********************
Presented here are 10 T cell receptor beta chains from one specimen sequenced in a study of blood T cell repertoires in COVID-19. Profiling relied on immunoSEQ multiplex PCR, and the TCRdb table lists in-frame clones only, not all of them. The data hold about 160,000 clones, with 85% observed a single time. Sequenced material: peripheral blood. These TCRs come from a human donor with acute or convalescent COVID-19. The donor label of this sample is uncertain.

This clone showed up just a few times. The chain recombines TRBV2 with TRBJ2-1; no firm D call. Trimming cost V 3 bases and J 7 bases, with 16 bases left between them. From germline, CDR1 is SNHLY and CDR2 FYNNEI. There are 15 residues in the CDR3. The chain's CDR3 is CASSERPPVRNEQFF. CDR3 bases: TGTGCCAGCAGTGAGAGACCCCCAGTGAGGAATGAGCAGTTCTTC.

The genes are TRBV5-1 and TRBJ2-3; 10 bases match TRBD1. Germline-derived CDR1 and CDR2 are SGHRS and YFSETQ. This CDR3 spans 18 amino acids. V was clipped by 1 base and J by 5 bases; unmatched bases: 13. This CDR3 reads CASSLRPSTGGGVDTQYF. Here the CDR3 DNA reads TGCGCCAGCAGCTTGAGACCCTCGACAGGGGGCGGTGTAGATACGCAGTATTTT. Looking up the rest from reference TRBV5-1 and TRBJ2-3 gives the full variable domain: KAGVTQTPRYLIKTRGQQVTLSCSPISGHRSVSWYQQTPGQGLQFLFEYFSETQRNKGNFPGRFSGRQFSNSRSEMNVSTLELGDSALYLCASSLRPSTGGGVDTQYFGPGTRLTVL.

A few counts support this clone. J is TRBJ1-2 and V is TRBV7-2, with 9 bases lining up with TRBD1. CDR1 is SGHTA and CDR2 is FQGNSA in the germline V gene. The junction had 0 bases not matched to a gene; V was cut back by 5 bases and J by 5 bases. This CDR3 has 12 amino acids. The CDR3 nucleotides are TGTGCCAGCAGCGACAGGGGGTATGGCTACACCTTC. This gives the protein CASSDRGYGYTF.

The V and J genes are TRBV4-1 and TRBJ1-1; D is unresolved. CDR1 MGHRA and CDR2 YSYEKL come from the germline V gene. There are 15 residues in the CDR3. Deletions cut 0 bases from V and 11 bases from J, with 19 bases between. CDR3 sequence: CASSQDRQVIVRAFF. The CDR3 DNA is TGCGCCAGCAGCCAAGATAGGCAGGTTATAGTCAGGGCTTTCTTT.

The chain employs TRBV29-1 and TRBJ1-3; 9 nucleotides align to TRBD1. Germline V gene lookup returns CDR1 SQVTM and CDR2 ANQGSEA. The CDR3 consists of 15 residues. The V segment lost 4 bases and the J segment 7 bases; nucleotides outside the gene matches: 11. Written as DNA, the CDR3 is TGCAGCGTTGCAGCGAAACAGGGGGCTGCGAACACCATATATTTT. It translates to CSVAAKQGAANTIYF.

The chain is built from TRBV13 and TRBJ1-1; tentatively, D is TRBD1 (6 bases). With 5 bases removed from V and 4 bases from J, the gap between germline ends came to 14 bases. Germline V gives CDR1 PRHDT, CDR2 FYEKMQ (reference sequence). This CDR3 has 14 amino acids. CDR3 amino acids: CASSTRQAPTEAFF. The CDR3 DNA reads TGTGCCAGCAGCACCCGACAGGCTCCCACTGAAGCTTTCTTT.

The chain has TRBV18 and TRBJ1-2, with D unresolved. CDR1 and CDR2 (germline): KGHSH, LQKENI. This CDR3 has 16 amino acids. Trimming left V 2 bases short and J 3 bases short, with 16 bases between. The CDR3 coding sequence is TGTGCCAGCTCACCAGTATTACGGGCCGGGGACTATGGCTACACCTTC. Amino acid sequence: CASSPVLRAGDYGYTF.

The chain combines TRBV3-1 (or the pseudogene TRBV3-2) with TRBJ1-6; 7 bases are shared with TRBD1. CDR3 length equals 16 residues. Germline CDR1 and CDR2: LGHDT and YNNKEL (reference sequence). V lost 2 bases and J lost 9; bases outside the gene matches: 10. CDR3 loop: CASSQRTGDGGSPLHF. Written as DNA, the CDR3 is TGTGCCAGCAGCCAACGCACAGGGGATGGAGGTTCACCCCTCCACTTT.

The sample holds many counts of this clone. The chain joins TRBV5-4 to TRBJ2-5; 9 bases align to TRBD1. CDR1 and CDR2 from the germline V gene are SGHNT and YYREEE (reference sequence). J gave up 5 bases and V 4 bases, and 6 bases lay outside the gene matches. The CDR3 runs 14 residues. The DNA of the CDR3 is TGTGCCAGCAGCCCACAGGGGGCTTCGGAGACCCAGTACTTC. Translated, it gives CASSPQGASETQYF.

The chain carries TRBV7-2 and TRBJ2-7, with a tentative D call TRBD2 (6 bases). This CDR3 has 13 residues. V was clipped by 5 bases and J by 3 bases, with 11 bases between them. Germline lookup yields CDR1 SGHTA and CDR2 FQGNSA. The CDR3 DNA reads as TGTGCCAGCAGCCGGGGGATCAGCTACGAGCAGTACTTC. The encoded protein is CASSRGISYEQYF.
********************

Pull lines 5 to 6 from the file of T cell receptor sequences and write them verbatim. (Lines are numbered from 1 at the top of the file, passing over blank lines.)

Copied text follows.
The V and J genes are TRBV4-1 and TRBJ1-1; D is unresolved. CDR1 MGHRA and CDR2 YSYEKL come from the germline V gene. There are 15 residues in the CDR3. Deletions cut 0 bases from V and 11 bases from J, with 19 bases between. CDR3 sequence: CASSQDRQVIVRAFF. The CDR3 DNA is TGCGCCAGCAGCCAAGATAGGCAGGTTATAGTCAGGGCTTTCTTT.

The chain employs TRBV29-1 and TRBJ1-3; 9 nucleotides align to TRBD1. Germline V gene lookup returns CDR1 SQVTM and CDR2 ANQGSEA. The CDR3 consists of 15 residues. The V segment lost 4 bases and the J segment 7 bases; nucleotides outside the gene matches: 11. Written as DNA, the CDR3 is TGCAGCGTTGCAGCGAAACAGGGGGCTGCGAACACCATATATTTT. It translates to CSVAAKQGAANTIYF.